Cats are increasingly being kept indoors, for many reasons. Owners may want to protect their cats from road traffic accidents, from sustaining injuries from fights with neighbouring cats, and theft. Alternatively, some owners may wish to prevent their cats preying on local wildlife. Despite increasing the average life expectancy of cats, can an indoor life lead to ill health and mental suffering?
Cats have specific needs which are not always satisfied in an indoor-only environment. On average, feral domestic cats spend approximately 8 hours hunting every day and therefore spend a lot of their mental and physical energy engaged in gaining enough to eat. Because hunting is such an important activity for cats, pet cats that have free access to the outdoors often engage in hunting activity even though they are also fed by their owner.
In contrast, cats that don’t go outside, or have restricted access to the outside, are unable to display their full range of normal behaviours and may become inactive and depressed, or show signs of frustration. A monotonous and predictable indoor environment will exacerbate this. Therefore, by keeping our cats indoors, we keep them safe from physical dangers but we also challenge their ability to perform natural behaviours.
At the most basic level, indoor cats require access to an appropriate toileting site such as a litter tray, food, water bowls/fountains, and a comfortable sleeping area. These resources should be placed in separate areas as cats generally do not like to eat or sleep near where they toilet and often prefer to drink away from their feeding area.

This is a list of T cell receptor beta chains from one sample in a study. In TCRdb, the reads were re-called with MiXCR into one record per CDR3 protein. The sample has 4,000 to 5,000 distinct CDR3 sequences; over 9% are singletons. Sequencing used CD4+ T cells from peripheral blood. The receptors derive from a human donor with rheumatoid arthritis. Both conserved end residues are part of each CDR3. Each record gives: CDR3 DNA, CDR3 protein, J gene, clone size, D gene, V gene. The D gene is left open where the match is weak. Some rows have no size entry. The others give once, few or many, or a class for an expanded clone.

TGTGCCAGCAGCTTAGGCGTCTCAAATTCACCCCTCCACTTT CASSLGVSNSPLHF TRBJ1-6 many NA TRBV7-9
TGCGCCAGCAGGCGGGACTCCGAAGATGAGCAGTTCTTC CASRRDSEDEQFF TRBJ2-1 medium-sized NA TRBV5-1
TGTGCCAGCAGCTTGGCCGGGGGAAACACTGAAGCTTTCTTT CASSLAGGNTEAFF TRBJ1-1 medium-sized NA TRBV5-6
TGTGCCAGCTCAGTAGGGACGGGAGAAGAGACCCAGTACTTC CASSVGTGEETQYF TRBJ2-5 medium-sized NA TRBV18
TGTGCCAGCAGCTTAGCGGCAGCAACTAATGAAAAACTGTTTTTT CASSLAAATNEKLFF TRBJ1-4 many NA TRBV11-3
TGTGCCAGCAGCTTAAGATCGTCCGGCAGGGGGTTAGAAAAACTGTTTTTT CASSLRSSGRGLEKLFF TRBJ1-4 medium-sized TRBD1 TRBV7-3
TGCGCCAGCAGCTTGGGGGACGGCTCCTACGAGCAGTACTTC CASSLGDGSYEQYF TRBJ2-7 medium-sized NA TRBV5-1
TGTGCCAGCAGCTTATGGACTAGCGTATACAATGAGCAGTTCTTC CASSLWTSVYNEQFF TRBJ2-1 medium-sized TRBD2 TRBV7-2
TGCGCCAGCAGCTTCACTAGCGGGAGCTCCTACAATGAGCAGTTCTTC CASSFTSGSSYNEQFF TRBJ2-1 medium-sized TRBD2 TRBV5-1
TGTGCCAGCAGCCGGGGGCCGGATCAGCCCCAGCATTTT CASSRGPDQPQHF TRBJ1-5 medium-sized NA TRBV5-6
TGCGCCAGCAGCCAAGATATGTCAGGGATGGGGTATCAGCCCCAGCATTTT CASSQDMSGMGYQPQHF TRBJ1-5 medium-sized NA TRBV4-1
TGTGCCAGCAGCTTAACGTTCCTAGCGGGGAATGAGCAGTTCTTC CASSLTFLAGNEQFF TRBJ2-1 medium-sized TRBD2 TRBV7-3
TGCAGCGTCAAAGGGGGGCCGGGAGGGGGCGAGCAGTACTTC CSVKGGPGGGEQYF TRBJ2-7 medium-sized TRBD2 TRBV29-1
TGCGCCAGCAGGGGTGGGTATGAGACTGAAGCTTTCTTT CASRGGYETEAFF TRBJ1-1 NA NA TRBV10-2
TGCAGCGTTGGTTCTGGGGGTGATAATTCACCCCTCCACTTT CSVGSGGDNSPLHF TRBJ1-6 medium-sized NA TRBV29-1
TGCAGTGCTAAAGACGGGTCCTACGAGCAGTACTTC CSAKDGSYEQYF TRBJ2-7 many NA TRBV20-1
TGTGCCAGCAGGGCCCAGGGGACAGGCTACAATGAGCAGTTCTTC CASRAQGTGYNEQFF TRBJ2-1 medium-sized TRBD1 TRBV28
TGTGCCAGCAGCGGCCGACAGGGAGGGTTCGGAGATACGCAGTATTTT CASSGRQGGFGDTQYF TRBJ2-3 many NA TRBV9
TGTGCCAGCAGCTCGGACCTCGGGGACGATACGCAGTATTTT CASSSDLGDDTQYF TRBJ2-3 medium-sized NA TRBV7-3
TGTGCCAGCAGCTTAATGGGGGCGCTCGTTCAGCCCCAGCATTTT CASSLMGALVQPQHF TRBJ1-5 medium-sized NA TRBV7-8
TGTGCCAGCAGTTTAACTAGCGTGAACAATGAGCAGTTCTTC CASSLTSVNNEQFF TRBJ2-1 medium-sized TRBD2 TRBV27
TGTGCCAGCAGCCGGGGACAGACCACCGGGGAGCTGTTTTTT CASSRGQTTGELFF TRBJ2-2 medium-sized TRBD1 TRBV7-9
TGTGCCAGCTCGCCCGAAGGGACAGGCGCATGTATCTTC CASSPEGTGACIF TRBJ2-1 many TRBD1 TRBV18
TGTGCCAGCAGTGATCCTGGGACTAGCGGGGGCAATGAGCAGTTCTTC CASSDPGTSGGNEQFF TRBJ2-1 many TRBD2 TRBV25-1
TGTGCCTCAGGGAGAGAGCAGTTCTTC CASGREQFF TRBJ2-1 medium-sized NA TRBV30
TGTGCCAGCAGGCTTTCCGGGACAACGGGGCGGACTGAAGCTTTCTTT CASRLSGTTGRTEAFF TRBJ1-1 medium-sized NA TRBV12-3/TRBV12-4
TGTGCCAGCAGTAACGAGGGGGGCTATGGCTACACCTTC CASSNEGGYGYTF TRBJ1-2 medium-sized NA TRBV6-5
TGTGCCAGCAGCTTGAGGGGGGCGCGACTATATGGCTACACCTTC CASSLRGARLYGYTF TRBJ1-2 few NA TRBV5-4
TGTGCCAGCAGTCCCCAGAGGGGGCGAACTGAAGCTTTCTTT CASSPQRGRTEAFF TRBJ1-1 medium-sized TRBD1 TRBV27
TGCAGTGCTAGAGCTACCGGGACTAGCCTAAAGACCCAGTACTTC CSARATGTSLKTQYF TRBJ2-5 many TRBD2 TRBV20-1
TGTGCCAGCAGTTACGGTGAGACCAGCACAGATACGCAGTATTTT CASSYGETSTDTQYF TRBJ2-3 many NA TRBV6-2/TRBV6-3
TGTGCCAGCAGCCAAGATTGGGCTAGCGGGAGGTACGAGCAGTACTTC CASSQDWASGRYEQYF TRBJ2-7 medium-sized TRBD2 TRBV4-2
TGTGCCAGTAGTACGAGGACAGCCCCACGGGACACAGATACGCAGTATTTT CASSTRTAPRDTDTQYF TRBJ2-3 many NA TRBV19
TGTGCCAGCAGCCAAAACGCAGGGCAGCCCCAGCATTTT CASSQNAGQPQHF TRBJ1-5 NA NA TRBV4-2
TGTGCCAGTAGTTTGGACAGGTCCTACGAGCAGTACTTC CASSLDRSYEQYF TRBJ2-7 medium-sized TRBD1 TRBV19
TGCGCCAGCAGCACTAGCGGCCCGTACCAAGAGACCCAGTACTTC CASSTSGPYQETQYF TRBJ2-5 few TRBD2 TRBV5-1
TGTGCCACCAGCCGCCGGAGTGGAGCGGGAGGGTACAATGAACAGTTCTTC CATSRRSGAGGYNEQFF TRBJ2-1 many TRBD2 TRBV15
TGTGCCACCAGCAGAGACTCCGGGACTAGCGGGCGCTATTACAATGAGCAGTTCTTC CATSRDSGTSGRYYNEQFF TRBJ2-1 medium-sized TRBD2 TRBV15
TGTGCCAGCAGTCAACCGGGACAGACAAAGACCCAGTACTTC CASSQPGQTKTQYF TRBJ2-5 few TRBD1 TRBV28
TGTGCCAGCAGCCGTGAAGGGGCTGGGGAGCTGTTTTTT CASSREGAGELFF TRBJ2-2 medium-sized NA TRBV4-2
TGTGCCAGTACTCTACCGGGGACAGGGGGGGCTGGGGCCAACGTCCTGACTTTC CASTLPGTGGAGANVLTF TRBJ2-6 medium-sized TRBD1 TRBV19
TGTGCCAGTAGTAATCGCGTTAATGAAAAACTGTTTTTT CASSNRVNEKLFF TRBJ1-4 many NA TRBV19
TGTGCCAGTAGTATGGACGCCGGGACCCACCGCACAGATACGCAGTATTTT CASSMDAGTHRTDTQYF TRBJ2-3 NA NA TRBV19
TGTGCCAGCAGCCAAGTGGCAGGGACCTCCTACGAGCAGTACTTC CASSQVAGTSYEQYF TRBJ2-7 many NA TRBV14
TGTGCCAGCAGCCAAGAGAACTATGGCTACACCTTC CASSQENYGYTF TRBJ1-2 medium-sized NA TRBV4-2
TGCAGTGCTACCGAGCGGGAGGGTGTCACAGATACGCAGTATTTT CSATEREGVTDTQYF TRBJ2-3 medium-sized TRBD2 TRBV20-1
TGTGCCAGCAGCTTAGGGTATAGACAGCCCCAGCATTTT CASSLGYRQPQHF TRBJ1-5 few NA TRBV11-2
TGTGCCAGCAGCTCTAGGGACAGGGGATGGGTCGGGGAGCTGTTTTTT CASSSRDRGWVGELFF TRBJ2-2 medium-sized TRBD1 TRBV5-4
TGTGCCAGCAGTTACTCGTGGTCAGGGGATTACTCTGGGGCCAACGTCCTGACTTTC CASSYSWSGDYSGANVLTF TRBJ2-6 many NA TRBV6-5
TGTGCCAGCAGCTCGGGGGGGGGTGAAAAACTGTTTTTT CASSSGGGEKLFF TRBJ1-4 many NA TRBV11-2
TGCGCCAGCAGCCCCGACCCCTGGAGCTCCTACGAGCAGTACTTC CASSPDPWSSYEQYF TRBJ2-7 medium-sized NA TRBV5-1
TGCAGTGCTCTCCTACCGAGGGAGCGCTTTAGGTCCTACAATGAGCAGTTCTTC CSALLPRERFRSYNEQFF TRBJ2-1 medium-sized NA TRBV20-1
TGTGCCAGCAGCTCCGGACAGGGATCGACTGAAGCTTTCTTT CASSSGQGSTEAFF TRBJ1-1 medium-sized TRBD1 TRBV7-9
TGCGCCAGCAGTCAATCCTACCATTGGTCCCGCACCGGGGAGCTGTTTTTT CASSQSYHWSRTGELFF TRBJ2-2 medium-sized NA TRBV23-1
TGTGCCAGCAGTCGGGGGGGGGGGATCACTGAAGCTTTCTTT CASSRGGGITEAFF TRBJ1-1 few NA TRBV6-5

They must also be in private, quiet locations away from any noisy household appliances that might come on unexpectedly and scare the cat, such as the washing machine, and any disturbances from other pets or family members.
It is important to provide indoor cats with suitable levels of stimulation by providing an environment that promotes natural behaviours such as chasing and pouncing, climbing and scratching, hiding, and more natural feeding opportunities.
As cats are highly motivated to hunt, owners should encourage hunting-type behaviours indoors. Toys that mimic prey in texture and movement will attract the cat’s attention and stimulate chasing and pouncing behaviours. Being able to catch the toy is very important to prevent frustration, for example, chasing the light from a laser light pen can be frustrating for the cat if it cannot actually catch the light.
Owners should interact with their cat using fishing rod-type toys but should also provide toys that the cat can play with independently. Cat nip toys are suitable for most cats but some do not respond at all and others may become aggressive.
Cats wouldn’t naturally eat just once or twice a day, rather they would have several small meals. Providing the cat with foraging opportunities where they can find small meals in various locations is more natural. Food challenges can be made increasingly more difficult by using bought or home-made puzzle feeders.
Scratching posts should be provided to allow the cat to sharpen its claws. These can be incorporated into climbing and activity centres which encourage the cat to perform natural climbing and jumping behaviours. This also provides much needed exercise. Cats also like to observe and rest on elevated surfaces so make the most of vertical space by providing beds at the top of these climbing trees or on top of wardrobes.